Well for the free Schrödinger equation we have the Schrödinger group. This group is the Galilean group with a central extension.

The Lorentz transformations play a very important role in quantum field theory on Minkowski space-time, so I cannot see that we can necessarily separate classical and quantum here.

ajb - What does this hand waving thing you mentioned have to do with anything? Take a look at Goldstein et al's text and notice how everything they've derived is rooted on Newton's three laws which have a very small explicit mathematical content it them. Lagrangian and Hamiltonian mechanics can be deduced from those laws as can the rest of classical mechanics.

It is more the other way round and one can certainly write down mechanical systems that do not obey Newton's laws.

In essence, by picking just about the simplest Hamiltonian or Lagrangian for a point particle (these will be non-degenerate and so equivalent) you can "re-derive" Newtonian mechanics. However, the formalism works much more generally than that.

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I think someone here on SFN once defined classical physics as anything that doesn't use $\hbar$. Can't seem to remember who said that, but I like it.

Yes. Precisely the classical limit of a quantum theory is the limit when $\hbar \rightarrow 0$.

Edited by juanrga
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Yes. Precisely the classical limit of a quantum theory is the limit when $\hbar \rightarrow 0$.

But one should take care to note that not all quantum theories have unique classical limits. It is possible for a quantum theory to arise from the quantisation of two or more distinct classical actions.

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There were some points which I shouldn't have made being that tired and then , on top of that, commenting on things I have zero interest in - Mix them together and we have bad juju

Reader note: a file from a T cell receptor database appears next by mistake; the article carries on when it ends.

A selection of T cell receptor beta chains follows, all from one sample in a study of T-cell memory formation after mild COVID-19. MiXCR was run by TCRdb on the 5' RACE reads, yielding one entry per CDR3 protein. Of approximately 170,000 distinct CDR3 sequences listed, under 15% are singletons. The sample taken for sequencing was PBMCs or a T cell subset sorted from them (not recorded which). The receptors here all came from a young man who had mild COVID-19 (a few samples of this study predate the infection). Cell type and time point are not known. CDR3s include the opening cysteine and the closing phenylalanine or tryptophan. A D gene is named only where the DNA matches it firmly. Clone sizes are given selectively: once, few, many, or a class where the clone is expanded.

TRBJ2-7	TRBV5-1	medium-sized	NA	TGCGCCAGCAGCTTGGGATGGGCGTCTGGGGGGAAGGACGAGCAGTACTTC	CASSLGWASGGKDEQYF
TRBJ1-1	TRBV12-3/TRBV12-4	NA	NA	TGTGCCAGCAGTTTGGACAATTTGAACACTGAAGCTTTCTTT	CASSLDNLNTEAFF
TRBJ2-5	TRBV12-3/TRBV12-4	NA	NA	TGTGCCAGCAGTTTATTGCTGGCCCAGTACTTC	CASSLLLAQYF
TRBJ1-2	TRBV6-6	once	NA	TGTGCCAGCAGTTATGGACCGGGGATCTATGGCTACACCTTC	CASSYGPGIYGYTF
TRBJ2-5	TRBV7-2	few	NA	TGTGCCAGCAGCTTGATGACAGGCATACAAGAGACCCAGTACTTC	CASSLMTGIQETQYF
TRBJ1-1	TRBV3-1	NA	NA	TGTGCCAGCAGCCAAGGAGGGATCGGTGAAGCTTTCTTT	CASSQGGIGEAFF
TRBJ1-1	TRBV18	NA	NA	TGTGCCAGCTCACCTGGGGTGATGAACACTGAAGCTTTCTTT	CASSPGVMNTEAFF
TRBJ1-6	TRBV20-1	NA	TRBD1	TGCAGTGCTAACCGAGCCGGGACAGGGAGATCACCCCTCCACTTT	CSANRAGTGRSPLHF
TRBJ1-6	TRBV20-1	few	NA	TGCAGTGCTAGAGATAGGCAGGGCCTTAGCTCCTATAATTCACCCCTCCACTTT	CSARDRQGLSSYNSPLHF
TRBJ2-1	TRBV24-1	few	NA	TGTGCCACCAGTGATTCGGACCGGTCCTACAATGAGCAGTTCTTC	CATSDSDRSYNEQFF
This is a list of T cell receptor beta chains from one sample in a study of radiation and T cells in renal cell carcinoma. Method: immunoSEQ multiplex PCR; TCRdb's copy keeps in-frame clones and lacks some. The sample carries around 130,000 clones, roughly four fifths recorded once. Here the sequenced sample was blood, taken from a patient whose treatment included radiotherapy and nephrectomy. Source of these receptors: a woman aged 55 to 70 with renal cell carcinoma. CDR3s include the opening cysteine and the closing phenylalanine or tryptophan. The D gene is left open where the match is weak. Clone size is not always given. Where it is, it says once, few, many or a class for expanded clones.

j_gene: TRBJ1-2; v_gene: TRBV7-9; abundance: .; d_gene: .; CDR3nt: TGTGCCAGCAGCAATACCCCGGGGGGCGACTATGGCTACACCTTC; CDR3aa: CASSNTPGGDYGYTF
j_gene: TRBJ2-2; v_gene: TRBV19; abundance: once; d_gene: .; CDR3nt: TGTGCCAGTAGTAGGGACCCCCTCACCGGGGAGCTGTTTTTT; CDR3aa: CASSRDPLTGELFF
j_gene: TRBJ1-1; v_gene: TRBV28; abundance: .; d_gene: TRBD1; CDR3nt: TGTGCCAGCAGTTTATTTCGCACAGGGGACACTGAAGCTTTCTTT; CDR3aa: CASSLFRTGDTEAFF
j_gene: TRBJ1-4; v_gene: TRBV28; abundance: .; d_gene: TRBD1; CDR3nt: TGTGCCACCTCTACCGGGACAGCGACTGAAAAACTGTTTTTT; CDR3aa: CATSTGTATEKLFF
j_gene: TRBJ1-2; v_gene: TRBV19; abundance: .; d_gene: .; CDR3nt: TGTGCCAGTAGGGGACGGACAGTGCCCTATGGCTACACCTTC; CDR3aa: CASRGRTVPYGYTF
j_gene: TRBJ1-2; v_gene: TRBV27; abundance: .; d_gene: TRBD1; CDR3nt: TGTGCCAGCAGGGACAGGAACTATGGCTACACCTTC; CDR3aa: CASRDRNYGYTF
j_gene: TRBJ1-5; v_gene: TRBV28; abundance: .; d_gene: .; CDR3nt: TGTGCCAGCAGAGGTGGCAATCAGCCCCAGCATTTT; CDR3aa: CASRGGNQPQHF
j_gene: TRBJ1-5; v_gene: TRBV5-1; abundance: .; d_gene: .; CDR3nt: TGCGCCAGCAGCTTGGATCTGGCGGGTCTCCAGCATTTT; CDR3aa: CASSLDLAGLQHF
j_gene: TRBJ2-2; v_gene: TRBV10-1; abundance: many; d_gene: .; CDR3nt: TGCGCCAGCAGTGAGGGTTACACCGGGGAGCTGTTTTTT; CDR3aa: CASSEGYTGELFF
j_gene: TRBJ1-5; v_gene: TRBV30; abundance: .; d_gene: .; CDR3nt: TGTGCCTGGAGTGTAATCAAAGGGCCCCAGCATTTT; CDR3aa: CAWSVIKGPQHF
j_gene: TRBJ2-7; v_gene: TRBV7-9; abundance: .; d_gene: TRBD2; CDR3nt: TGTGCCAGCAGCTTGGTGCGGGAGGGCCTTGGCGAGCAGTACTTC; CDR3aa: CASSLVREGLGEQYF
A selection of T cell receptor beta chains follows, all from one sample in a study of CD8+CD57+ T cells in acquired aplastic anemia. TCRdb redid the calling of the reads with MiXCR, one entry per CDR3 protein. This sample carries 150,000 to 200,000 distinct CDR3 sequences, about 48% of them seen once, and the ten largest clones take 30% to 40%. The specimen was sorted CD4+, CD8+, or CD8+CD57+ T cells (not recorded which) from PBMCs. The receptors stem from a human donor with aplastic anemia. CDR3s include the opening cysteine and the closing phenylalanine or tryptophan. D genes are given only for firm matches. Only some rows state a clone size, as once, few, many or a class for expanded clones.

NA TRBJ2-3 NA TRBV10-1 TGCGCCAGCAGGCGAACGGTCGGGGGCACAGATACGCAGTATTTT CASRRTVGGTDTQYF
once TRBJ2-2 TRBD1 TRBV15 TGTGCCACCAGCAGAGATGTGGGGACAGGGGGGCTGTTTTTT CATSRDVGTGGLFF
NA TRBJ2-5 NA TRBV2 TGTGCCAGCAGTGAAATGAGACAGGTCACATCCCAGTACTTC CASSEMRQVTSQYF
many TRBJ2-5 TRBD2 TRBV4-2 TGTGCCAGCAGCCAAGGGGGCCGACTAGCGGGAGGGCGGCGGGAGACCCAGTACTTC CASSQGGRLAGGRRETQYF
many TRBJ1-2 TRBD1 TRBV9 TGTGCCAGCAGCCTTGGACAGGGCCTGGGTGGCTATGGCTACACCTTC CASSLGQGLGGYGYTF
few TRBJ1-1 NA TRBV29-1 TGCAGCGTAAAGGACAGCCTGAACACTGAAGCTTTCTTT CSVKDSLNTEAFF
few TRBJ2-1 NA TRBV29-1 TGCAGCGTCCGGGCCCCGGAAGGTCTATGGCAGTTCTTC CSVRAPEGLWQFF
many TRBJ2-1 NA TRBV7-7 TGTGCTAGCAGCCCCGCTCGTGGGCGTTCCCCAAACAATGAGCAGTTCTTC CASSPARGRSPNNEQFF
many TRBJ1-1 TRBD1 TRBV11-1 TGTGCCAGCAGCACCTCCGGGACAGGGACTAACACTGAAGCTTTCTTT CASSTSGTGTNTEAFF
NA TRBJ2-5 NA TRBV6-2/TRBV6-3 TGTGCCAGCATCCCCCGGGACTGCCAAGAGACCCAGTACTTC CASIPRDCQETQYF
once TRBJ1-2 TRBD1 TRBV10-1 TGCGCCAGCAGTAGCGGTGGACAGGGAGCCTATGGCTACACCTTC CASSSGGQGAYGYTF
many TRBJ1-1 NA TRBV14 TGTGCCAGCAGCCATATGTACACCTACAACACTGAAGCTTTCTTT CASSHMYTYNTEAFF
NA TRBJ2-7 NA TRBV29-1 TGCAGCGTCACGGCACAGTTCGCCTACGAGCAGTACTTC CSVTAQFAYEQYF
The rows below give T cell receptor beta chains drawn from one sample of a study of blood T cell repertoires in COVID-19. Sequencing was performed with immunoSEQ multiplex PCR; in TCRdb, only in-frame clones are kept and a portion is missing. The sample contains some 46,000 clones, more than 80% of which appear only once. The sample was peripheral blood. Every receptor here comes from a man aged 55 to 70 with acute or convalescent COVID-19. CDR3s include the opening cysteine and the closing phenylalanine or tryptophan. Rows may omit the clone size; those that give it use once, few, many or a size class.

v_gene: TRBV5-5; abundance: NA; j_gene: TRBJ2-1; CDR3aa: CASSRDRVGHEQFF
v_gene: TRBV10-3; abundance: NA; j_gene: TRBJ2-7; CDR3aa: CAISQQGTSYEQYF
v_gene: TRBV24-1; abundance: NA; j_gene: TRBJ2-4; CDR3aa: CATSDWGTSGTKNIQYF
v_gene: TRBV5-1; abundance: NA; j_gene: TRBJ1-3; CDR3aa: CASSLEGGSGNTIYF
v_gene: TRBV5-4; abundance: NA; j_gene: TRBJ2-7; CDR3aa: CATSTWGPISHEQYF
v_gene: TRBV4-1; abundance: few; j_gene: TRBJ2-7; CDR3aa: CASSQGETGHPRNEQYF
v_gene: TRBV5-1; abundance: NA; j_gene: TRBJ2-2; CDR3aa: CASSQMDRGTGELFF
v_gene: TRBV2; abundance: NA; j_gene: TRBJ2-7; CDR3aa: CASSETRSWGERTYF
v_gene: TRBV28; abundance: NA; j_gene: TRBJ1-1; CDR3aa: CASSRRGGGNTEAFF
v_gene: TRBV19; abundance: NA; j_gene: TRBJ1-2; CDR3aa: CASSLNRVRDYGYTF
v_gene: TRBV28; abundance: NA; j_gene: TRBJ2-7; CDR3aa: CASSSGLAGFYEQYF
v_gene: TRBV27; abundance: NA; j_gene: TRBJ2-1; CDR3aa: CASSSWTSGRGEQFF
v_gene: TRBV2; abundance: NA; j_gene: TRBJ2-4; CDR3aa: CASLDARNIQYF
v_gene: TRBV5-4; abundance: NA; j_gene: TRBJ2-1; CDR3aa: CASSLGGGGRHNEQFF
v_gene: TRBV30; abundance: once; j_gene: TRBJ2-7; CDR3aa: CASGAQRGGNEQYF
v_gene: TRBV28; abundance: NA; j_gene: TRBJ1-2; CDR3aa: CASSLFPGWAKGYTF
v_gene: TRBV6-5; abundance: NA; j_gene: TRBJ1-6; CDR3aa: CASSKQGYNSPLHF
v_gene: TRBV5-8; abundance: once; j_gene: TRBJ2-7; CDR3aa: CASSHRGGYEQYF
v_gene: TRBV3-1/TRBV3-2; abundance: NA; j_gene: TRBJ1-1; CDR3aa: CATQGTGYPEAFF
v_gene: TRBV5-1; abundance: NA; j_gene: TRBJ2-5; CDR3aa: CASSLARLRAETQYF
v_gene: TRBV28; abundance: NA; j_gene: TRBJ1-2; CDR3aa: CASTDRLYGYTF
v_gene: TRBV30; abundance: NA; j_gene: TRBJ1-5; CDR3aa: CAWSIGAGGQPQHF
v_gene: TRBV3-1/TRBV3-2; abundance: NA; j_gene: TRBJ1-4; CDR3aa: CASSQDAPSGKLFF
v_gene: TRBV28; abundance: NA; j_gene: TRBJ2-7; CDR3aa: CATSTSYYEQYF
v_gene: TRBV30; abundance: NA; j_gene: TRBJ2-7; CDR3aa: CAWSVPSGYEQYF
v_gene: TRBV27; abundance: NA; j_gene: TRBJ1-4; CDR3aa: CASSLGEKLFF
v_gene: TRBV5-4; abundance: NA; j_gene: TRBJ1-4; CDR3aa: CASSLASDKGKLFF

At this point I lost interest (I actually had nothing more to say after my first opening post. Since there's too much other work to do this will be my point of exit. Thanks.

Note: I will say one last thing before I sign off this thread. When I started this thread it to get an idea of how many people use/interpret the term Classical Mechanics to include relativistic mechanics as Goldstein uses/defines it.

Edited by pmb
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Note: I will say one last thing before I sign off this thread. When I started this thread it to get an idea of how many people use/interpret the term Classical Mechanics to include relativistic mechanics as Goldstein uses/defines it.

I would say that just about every theoretical and mathematical physicists would.

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Isn't there a way to delete a post I make? E.g. if I post in a thread and a hour later I decide that it was unwise that I posted it at all then I'd like a way to be able to delete the post. Other forums have that function and seem to use the same software so it seems like it should be possible for the software to be adjusted to make it so.

I would say that just about every theoretical and mathematical physicists would.

I'm confused. Are you saying that most would go with Goldstein et al? I need to ask because earlier this morning when I first logged on I read it the other way.

Edited by pmb
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If you catch it within the edit time then you can edit and erase it, otherwise not really.

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ajb, on 19 May 2012 - 10:14 AM, said:

I would say that just about every theoretical and mathematical physicists would.

I'm confused. Are you saying that most would go with Goldstein et al? I need to ask because earlier this morning when I first logged on I read it the other way.

seconded.

pmb

But surely in your opening post you showed that Goldstein played the good guy by acknowledging that there are different interpretations of the phrase 'classical mechanics' and defining precisely what definition he was going to employ?

I repeat my comment one more time that there are yet more sorts of mechanics than quantum v classical.

I even offered the example of a type which is sensitive to scale (colouring of cellular automata) which is neither quantised nor does it follow normal rules.

go well